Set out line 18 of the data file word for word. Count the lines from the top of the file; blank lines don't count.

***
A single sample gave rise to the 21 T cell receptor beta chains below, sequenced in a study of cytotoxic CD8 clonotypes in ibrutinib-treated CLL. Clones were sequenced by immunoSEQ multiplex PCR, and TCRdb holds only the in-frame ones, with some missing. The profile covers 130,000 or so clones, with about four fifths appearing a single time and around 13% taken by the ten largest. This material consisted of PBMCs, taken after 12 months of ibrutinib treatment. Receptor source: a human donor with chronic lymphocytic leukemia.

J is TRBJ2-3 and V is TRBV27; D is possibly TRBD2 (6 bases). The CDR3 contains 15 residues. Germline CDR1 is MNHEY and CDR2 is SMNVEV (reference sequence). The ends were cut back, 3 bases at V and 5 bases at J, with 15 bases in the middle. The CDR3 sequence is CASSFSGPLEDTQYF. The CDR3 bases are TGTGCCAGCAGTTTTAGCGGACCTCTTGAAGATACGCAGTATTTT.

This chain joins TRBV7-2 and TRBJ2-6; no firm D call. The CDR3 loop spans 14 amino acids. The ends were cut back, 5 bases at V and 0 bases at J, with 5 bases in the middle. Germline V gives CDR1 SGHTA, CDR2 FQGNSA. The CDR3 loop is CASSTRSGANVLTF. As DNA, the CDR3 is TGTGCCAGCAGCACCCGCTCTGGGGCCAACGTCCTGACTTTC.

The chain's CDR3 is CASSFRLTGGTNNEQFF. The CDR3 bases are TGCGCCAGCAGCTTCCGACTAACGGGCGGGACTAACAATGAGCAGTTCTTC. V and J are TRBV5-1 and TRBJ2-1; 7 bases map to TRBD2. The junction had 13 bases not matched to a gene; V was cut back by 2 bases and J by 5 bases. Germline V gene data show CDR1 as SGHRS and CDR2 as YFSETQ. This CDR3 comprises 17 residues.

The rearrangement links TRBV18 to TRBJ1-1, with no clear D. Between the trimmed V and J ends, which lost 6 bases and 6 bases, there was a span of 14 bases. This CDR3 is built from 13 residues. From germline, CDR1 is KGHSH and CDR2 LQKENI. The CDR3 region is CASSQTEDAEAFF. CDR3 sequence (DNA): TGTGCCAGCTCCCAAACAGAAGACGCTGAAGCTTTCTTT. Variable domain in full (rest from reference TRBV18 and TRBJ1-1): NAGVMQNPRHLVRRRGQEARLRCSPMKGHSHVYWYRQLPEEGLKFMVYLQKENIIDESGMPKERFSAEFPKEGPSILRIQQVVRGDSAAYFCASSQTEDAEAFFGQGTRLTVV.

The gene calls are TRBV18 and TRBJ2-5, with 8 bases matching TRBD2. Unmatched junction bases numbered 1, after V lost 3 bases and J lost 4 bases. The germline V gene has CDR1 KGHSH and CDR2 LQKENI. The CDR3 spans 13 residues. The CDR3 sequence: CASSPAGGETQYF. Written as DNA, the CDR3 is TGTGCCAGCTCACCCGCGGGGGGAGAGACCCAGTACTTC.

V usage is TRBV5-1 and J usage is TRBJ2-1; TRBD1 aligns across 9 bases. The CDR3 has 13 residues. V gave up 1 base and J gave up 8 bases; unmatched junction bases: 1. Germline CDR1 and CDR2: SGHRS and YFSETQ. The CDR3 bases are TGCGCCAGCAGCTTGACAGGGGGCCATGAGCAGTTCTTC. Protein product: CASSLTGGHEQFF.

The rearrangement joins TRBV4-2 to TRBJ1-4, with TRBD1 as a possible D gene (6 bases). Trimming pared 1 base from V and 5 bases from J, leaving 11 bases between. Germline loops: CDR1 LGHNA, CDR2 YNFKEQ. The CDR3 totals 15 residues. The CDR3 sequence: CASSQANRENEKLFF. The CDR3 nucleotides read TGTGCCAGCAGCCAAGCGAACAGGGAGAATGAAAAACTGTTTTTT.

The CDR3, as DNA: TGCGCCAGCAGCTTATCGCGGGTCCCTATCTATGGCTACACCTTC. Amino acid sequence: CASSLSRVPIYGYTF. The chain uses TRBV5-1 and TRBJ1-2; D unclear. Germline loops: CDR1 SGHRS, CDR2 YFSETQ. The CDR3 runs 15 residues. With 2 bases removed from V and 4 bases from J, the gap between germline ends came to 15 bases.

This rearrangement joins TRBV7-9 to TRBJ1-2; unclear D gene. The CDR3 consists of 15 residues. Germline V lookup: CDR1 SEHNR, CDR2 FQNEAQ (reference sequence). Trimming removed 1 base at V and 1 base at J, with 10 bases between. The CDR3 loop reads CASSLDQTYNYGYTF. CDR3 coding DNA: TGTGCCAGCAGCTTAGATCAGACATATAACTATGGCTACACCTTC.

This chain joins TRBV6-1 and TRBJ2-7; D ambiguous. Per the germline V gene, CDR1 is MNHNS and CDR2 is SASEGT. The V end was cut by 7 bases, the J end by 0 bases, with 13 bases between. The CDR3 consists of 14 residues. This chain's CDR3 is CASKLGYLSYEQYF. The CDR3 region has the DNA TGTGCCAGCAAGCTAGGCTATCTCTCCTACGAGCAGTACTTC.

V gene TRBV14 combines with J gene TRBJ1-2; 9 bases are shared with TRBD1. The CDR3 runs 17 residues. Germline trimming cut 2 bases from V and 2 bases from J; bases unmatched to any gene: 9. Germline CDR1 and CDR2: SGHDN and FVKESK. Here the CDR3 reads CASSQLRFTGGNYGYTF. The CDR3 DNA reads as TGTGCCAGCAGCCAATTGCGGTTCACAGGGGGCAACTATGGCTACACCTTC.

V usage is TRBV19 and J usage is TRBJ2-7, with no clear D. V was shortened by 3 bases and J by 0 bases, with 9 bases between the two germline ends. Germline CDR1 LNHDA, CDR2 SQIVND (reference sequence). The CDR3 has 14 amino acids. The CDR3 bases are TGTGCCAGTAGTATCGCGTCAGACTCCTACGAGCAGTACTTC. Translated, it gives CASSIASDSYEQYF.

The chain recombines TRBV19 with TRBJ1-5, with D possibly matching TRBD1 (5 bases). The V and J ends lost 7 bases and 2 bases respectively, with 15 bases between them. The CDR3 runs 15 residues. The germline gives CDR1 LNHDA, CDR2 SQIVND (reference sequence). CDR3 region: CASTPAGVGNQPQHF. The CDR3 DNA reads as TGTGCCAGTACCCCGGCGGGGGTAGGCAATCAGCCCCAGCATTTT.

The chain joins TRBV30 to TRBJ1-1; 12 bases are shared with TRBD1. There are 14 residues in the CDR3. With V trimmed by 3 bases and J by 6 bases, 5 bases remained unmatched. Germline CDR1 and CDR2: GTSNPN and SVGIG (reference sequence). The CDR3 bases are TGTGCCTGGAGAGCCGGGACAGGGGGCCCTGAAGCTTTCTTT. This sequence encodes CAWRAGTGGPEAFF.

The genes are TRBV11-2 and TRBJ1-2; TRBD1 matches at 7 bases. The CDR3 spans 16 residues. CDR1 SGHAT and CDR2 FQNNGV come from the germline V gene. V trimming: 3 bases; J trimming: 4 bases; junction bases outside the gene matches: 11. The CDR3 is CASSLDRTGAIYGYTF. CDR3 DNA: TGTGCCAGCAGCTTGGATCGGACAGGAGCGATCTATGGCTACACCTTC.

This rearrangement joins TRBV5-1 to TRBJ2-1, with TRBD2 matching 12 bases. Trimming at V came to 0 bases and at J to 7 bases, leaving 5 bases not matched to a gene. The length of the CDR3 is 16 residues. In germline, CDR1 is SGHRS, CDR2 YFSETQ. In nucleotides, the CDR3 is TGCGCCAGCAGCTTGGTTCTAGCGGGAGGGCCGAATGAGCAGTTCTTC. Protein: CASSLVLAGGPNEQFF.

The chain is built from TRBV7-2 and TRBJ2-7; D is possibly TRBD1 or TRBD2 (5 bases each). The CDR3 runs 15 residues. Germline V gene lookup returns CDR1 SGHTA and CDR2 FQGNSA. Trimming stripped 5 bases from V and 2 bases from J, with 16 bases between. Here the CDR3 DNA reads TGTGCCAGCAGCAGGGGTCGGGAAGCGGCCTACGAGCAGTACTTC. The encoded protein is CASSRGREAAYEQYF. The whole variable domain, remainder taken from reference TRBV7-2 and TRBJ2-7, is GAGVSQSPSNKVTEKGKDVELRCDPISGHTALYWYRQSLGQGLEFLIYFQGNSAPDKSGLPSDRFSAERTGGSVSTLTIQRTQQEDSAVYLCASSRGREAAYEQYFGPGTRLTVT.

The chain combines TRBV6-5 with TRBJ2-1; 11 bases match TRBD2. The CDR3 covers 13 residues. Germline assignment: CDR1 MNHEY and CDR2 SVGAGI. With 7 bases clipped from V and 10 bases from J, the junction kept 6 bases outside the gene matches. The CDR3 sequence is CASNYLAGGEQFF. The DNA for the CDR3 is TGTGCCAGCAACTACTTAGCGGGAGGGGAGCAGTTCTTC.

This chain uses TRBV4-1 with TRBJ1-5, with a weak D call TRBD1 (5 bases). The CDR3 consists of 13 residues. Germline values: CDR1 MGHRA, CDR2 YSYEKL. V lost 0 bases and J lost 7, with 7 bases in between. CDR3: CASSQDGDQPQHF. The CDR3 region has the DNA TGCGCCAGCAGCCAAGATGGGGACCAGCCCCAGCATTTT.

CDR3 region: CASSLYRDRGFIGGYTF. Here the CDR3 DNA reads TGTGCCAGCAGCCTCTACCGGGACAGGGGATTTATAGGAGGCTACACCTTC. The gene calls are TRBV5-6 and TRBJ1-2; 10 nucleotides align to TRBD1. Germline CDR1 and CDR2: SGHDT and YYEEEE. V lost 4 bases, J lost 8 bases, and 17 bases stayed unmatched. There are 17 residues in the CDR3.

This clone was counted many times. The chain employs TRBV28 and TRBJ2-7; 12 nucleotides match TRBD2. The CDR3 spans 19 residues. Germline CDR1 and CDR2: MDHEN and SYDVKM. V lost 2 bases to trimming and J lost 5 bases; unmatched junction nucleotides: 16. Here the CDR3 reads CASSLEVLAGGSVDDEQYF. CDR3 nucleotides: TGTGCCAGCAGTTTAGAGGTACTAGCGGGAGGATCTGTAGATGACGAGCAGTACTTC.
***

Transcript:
The chain is built from TRBV7-2 and TRBJ2-7; D is possibly TRBD1 or TRBD2 (5 bases each). The CDR3 runs 15 residues. Germline V gene lookup returns CDR1 SGHTA and CDR2 FQGNSA. Trimming stripped 5 bases from V and 2 bases from J, with 16 bases between. Here the CDR3 DNA reads TGTGCCAGCAGCAGGGGTCGGGAAGCGGCCTACGAGCAGTACTTC. The encoded protein is CASSRGREAAYEQYF. The whole variable domain, remainder taken from reference TRBV7-2 and TRBJ2-7, is GAGVSQSPSNKVTEKGKDVELRCDPISGHTALYWYRQSLGQGLEFLIYFQGNSAPDKSGLPSDRFSAERTGGSVSTLTIQRTQQEDSAVYLCASSRGREAAYEQYFGPGTRLTVT.